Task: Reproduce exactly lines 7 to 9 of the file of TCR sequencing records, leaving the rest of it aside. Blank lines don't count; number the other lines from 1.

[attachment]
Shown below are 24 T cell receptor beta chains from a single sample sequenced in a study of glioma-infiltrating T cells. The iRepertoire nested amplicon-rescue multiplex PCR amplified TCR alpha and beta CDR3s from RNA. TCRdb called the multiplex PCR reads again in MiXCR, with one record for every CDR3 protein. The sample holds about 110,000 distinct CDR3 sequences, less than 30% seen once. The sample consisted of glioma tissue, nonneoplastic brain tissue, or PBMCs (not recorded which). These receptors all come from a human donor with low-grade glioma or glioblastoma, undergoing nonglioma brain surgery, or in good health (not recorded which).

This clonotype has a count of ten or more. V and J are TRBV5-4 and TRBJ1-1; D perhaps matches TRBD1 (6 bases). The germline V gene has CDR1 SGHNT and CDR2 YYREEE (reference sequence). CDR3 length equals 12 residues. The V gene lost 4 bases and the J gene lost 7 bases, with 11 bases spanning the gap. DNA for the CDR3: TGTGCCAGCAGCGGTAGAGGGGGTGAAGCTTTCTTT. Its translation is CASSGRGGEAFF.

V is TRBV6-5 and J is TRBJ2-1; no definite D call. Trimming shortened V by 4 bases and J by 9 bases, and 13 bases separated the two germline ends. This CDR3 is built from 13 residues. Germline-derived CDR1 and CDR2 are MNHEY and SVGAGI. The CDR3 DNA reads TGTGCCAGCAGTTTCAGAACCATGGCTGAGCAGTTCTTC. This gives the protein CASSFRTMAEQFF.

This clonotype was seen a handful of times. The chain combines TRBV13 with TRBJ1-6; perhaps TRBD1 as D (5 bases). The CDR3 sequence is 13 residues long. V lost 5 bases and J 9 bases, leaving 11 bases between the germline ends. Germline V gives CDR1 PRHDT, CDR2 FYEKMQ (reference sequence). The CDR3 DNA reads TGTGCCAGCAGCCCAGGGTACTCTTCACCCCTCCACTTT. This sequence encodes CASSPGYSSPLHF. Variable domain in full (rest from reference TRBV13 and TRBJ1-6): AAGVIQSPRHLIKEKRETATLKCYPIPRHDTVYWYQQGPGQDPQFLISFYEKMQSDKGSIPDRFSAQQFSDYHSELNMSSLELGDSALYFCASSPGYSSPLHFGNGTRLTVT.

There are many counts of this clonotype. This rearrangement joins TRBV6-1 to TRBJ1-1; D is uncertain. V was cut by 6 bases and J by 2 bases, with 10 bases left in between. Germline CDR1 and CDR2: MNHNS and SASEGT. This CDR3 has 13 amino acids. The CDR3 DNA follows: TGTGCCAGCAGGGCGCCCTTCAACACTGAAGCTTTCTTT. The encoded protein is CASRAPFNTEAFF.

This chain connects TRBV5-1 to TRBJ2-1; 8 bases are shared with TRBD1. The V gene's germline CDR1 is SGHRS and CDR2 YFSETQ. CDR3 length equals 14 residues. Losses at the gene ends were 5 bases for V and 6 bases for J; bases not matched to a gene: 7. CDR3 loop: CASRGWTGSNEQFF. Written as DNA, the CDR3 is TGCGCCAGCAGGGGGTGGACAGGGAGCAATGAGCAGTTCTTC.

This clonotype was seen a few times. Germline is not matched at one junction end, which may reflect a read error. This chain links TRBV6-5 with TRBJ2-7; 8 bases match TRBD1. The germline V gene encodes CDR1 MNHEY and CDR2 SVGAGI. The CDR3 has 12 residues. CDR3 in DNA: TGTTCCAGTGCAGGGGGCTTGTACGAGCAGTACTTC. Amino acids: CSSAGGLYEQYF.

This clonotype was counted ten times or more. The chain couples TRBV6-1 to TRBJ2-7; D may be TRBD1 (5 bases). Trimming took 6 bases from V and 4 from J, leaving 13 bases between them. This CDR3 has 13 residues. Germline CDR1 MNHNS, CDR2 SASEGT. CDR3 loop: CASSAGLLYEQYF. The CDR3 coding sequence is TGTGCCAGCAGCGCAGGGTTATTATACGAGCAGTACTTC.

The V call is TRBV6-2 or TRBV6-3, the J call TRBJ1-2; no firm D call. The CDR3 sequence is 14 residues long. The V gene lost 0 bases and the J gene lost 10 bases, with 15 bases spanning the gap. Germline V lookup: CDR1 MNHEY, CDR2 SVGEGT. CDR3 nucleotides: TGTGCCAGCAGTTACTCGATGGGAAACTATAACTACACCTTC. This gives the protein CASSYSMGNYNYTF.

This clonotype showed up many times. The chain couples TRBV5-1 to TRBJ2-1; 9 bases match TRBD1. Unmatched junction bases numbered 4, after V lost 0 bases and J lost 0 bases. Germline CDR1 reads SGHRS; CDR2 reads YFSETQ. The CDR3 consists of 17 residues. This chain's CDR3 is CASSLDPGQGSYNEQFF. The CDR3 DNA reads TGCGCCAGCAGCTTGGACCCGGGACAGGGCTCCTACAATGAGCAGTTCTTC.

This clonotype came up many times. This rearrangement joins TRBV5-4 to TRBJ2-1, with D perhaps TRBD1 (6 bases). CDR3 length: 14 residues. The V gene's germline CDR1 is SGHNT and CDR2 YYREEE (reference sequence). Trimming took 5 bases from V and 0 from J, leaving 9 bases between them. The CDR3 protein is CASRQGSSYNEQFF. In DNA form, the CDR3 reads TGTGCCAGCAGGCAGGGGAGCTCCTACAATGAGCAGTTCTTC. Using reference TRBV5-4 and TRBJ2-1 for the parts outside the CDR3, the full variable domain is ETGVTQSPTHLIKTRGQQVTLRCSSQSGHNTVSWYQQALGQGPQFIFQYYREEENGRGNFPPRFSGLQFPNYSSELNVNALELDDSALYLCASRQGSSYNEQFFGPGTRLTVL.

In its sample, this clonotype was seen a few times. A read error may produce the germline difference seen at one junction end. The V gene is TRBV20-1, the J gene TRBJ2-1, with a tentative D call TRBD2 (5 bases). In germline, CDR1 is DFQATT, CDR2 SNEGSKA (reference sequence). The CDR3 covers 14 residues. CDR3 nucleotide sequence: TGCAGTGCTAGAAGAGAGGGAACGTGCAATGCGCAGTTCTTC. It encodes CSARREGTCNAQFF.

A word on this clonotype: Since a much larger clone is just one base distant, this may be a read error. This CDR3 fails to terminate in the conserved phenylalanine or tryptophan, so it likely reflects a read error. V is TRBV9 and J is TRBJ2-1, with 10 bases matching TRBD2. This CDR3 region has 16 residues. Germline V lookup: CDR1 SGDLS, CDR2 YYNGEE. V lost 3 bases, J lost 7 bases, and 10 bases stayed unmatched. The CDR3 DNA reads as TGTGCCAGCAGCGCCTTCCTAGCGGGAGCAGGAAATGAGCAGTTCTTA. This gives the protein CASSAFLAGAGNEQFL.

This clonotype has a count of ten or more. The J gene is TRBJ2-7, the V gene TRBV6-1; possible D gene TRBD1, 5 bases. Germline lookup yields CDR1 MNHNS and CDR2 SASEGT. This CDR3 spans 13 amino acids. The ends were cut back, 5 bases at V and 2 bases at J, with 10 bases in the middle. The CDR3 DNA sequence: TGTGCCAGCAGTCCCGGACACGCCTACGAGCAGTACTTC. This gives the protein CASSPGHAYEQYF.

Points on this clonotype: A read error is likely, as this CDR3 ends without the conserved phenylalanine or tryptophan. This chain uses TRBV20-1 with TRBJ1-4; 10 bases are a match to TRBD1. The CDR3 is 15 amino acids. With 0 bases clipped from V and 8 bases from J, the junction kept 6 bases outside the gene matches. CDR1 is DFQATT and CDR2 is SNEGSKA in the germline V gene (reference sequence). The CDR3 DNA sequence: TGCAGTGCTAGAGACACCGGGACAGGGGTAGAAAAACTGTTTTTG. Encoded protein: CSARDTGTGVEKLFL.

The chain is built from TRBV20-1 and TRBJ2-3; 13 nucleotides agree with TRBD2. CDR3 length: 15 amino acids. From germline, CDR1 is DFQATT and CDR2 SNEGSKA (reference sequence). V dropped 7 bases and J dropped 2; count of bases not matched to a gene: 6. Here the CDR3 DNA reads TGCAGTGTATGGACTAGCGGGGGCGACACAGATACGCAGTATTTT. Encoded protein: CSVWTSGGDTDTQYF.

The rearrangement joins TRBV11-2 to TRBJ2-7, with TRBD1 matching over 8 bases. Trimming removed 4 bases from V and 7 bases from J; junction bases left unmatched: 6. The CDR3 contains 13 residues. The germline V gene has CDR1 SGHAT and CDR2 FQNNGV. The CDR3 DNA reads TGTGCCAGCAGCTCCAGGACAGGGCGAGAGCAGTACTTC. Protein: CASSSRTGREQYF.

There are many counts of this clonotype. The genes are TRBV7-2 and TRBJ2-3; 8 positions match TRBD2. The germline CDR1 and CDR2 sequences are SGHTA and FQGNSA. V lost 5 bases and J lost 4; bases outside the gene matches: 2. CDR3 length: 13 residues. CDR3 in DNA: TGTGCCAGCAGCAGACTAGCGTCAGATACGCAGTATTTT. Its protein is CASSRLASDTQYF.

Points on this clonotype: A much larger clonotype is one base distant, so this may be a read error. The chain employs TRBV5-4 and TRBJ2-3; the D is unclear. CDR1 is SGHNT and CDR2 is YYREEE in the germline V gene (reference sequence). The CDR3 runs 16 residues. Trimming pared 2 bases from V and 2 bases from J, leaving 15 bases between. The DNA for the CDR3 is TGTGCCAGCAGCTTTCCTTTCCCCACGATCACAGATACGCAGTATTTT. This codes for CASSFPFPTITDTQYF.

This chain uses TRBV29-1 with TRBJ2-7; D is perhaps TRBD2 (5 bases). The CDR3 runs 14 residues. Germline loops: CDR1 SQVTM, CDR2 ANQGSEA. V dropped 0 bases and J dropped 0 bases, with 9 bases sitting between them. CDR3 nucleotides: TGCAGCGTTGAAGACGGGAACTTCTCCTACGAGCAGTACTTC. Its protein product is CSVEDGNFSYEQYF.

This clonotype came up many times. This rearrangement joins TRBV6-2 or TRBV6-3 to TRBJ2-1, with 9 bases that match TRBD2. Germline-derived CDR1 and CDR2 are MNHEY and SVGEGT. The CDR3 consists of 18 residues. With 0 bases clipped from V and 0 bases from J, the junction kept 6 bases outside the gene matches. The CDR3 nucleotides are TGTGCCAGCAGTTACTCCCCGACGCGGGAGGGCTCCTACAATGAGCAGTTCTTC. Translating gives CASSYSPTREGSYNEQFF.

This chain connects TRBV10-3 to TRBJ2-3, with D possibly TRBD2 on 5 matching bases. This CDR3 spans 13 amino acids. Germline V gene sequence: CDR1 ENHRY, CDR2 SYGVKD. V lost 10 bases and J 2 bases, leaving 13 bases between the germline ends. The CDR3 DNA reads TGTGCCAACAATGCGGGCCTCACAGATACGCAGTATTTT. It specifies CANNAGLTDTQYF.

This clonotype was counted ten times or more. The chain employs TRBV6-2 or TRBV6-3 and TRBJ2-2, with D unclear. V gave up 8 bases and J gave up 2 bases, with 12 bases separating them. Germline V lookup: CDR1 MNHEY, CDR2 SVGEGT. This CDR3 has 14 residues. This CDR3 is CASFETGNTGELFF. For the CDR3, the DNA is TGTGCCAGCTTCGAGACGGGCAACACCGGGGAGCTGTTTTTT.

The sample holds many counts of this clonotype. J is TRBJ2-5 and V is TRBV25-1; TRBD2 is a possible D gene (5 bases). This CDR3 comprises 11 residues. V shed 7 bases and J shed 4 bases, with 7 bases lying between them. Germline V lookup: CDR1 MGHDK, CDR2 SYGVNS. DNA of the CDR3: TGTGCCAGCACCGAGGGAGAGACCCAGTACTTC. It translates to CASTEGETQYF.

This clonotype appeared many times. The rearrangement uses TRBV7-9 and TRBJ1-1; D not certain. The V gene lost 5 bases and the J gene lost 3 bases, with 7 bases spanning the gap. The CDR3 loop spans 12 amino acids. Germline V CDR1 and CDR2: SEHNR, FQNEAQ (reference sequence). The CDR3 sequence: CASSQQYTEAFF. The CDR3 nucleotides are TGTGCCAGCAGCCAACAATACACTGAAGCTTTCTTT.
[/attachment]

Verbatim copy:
This clonotype was seen a few times. Germline is not matched at one junction end, which may reflect a read error. This chain links TRBV6-5 with TRBJ2-7; 8 bases match TRBD1. The germline V gene encodes CDR1 MNHEY and CDR2 SVGAGI. The CDR3 has 12 residues. CDR3 in DNA: TGTTCCAGTGCAGGGGGCTTGTACGAGCAGTACTTC. Amino acids: CSSAGGLYEQYF.

This clonotype was counted ten times or more. The chain couples TRBV6-1 to TRBJ2-7; D may be TRBD1 (5 bases). Trimming took 6 bases from V and 4 from J, leaving 13 bases between them. This CDR3 has 13 residues. Germline CDR1 MNHNS, CDR2 SASEGT. CDR3 loop: CASSAGLLYEQYF. The CDR3 coding sequence is TGTGCCAGCAGCGCAGGGTTATTATACGAGCAGTACTTC.

The V call is TRBV6-2 or TRBV6-3, the J call TRBJ1-2; no firm D call. The CDR3 sequence is 14 residues long. The V gene lost 0 bases and the J gene lost 10 bases, with 15 bases spanning the gap. Germline V lookup: CDR1 MNHEY, CDR2 SVGEGT. CDR3 nucleotides: TGTGCCAGCAGTTACTCGATGGGAAACTATAACTACACCTTC. This gives the protein CASSYSMGNYNYTF.